This paper will introduce case examples of a NPO working with business operators to assist in conducting voluntary environmental impact assessment (EIA) for smaller scaled projects. Here, we employ 3D virtual reality technologies to visualize the potential overall impact of the project and invite local residents into the discussion to ensure environmental preservation through effective communication.
We define voluntary EIA as self-initiated environmental assessments for smaller-scaled projects that are not subject to mandatory EIA under governmental regulations, which is conducted by business operators to communicate with local residents over the environmental impacts of various business activities and projects.
This can avoid risks to the environment and also give the locals an opportunity to voice any concerns or ideas to reflect on the design proposals, which leads to improved environmental awareness and contribution to community planning.
Since the EIA activities described here are completely voluntary, there are no rigid rules or procedures to follow. What is most important for business operators is to commit themselves to listen to the residents’ opinion on environmental preservation measures.
Normally, these voluntary EIA excluding post-project analysis would take around array half-year period. If it is considered there is no need for further EIA at the stage of prior assessment, publication of its reasons and already made efforts is recommended.
Despite the proposed quarry site was only 1/3 of the size subject to mandatory EIA, the company still chose to perform voluntary EIA out of concerns of potential opposition from the locals. The company proactively chose to visualize and simulate through a 3D VR environment over elements such as landscape changes, sunshine and shades, airflow changes (fig 3), and the movements of industrial vehicles. The simulations results are published on the Internet and various seminars and discussion forums were held and encouraged the inhabitants to raise any concerns.
Although the project was eventually abandoned due to reasons unrelated to the EIA itself, this voluntary EIA drew the warm attention of the local municipal government, paving way to a second example to be described in Case 2.【Case 2 】Solar Power Plant A （around 900kW of power ）
Another subsidiary under same parent company from Case 1 drafted a plan to convert an ex-fish hatchery reservoir into a solar power plant. The municipal government at first deemed the site “unsuitable”, out of concerns over potential negative landscape impacts. Undaunted and determined to persuade the governing bodies, the company voluntarily subjected themselves to EIA and openly discussed with the local residents their visions of the projects. Similar to Case 1, they also willingly publicized various 3D VR simulation results such as landscape changes, sunlight reflection issues, and movements of large industrial vehicles over the Internet. Various seminars and discussions with the local residents were held to find workarounds or innovations to improve the designs without adversely affecting the environment. The locals and the company ultimately reached a new proposal which was well thought out enough to finally receive the go-ahead sign from the municipal government.【Case 3 】Solar Power Plant B （around 500kW ）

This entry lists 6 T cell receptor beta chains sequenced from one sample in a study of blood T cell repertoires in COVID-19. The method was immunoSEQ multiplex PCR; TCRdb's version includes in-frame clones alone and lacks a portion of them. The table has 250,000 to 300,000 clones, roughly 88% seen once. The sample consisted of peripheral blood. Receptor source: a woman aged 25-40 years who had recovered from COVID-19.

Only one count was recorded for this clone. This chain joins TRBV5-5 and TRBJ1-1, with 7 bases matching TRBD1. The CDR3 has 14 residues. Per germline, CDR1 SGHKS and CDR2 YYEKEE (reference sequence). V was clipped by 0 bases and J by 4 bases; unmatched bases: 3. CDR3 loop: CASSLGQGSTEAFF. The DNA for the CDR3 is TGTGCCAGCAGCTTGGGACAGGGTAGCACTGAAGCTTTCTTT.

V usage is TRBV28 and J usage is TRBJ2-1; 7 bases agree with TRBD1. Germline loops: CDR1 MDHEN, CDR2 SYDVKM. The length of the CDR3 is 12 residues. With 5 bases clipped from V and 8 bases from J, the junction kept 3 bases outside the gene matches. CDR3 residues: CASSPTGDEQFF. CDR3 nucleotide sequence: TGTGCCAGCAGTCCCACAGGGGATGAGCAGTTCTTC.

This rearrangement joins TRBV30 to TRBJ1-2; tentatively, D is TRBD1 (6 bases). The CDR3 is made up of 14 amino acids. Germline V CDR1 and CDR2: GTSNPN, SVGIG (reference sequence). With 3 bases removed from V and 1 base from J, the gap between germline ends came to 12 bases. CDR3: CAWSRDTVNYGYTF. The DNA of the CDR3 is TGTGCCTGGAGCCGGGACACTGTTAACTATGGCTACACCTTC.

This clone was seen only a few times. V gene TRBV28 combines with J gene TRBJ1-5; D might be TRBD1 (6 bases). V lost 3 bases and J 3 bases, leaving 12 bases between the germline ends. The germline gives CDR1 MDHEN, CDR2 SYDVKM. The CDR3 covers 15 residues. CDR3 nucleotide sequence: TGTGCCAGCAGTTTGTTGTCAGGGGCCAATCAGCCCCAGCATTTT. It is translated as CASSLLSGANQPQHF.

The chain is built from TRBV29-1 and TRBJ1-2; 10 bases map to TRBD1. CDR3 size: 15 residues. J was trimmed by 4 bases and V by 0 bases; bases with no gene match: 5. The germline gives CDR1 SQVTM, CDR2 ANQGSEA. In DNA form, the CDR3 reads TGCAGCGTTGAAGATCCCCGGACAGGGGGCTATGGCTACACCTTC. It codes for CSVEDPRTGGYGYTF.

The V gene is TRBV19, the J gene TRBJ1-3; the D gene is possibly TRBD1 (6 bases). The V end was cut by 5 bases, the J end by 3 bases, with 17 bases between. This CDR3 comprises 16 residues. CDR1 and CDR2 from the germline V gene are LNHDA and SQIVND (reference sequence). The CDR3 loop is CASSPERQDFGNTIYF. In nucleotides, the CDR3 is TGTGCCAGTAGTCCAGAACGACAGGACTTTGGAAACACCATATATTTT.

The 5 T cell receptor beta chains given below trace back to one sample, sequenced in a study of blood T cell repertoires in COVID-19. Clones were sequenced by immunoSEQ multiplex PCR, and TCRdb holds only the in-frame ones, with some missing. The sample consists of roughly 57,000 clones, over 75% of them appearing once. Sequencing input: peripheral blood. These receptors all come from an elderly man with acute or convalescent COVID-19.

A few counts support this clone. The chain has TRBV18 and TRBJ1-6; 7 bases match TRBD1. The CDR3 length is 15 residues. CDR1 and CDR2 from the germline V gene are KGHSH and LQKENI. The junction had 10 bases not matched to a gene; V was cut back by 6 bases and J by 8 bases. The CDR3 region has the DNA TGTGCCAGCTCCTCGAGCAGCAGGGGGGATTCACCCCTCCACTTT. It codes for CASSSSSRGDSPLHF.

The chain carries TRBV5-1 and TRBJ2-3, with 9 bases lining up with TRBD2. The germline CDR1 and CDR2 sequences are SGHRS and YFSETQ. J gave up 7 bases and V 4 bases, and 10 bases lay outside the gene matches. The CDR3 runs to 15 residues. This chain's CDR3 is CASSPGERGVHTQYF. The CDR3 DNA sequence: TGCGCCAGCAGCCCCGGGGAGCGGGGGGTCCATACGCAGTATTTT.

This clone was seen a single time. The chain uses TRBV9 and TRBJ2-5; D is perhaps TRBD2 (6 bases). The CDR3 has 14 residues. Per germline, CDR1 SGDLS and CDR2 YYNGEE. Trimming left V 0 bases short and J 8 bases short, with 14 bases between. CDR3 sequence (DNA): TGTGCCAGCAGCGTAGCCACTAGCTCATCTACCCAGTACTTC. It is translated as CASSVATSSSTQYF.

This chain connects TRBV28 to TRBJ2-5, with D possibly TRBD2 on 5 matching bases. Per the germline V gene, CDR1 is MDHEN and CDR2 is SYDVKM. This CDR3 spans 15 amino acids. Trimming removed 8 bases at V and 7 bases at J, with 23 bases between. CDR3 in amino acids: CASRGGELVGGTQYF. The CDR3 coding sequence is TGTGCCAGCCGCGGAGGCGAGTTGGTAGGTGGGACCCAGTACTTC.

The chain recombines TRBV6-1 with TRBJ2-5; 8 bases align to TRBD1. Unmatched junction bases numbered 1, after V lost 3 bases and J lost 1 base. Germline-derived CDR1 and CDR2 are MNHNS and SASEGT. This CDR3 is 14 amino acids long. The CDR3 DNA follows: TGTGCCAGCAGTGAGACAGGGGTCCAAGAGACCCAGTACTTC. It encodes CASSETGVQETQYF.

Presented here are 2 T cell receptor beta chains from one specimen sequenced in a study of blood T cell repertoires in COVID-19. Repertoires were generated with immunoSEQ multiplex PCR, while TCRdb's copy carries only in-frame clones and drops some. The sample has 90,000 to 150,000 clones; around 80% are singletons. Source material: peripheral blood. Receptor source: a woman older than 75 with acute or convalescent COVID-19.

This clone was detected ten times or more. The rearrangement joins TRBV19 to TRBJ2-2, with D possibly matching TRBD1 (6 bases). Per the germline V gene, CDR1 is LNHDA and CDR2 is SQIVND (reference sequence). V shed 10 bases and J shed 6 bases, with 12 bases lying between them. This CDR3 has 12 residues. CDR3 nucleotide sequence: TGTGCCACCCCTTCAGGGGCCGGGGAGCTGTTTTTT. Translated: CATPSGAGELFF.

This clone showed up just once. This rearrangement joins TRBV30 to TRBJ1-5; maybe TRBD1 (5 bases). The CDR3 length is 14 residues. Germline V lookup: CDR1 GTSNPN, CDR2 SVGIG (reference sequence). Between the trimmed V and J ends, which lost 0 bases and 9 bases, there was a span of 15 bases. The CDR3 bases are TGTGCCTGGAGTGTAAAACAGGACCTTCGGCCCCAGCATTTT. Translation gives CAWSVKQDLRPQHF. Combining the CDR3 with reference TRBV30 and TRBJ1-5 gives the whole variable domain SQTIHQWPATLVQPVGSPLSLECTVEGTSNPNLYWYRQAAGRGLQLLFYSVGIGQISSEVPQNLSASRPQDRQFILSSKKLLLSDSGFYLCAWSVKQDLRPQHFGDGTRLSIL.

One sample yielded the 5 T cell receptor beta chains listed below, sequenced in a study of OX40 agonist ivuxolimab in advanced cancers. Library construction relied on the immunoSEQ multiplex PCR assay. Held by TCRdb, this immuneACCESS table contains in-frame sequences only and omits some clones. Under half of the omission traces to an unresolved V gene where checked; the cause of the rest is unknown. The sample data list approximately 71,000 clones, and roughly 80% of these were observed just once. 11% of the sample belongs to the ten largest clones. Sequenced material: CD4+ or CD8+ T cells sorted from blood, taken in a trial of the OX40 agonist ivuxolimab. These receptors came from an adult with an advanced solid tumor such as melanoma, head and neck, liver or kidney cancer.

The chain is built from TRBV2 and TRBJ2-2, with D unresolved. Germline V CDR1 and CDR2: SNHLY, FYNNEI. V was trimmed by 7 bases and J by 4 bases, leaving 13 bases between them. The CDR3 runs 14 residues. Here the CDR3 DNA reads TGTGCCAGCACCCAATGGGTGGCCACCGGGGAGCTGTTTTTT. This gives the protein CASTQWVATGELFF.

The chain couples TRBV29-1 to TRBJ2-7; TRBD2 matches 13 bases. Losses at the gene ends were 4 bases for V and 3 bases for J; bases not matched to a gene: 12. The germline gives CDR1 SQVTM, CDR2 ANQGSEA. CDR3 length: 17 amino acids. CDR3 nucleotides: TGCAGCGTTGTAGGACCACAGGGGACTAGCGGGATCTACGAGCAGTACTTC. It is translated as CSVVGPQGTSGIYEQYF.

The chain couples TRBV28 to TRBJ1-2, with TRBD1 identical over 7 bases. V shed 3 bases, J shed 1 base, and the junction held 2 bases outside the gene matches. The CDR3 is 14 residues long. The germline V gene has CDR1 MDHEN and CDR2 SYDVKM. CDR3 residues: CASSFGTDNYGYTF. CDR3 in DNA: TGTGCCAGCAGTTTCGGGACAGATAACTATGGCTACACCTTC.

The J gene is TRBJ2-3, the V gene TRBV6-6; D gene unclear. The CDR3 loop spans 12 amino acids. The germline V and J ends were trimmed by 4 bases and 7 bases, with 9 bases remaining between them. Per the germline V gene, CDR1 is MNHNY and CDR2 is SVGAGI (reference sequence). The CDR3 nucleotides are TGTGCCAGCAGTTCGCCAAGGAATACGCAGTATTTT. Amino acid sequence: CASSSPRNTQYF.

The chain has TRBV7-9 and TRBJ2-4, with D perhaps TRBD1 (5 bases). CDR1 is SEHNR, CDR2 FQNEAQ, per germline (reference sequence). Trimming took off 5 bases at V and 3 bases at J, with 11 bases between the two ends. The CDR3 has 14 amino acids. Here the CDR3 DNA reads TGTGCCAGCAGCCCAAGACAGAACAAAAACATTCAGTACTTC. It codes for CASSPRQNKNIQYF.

Considering that photovoltaic power plant near the site was sued by local residents, a subcontractor from the project in Case 2 performed self-EIA to effectively communicate with the plaintiffs. They made similar efforts to Case 2 and explained traffic safety features so the construction will not endanger an elementary school nearby (Fig 5). It resulted in satisfactory launch of the plan.【Case 4 】Waste Incinerator Construction and Operation – Site Environmental Supervisor (Ongoing Project)
The NPO’s service was sought for an interjurisdictional tender project to propose plans for the construction and operation of a waste disposal incinerator. Elements and concerns such as the final project appearance that cannot be represented through standard EIA protocols were recreated through 3D-VR visualizations. All books and record related to the plan are currently publicized and explained to the residents at the meeting, to improve overall project clarity and transparency.
To encourage more businesses to perform self-EIA, the Simplified Self-Assessment Website was launched on April, 2015. The website has mainly 3 features:
① A simple checkup over the necessity of EIA for the company or project of interest. Sets of industry-specific Q&A questionnaires are filled out by the user to determine whether EIA is necessary. Various environmental consideration checklists and suggested procedures to perform the self-EIA will be generated by the system.
②Development and distribution of free software that can assist in EIA and environmental
＊“Solar Panel Reflection Check” allows the inputting of parameters such as longitude, latitude, and panel angles, to retrieve sunlight reflection angles, categorized by different dates and times, including solstices.
＊“Green Coverage Rate Calculation” can calculate the coverage rate of visible green areas within the visual range.
＊“Environmental Diagnosis Result Mapping Support” feature assembles the site photos taken from smart devices and reflect them on maps for better understanding.
③References and Background Materials: Introducing the details of various case studies and information helps to design and implementation of the assessment site. This website can be freely accessed by anyone, which also allows governmental agencies or local residents to also evaluate the any proposals they may have at hand, or as a part of business planning.
In order to popularize the idea of self-EIA, various activities such as seminars and environmental facilitator education lessons are also held via the aid of online materials or cloud services.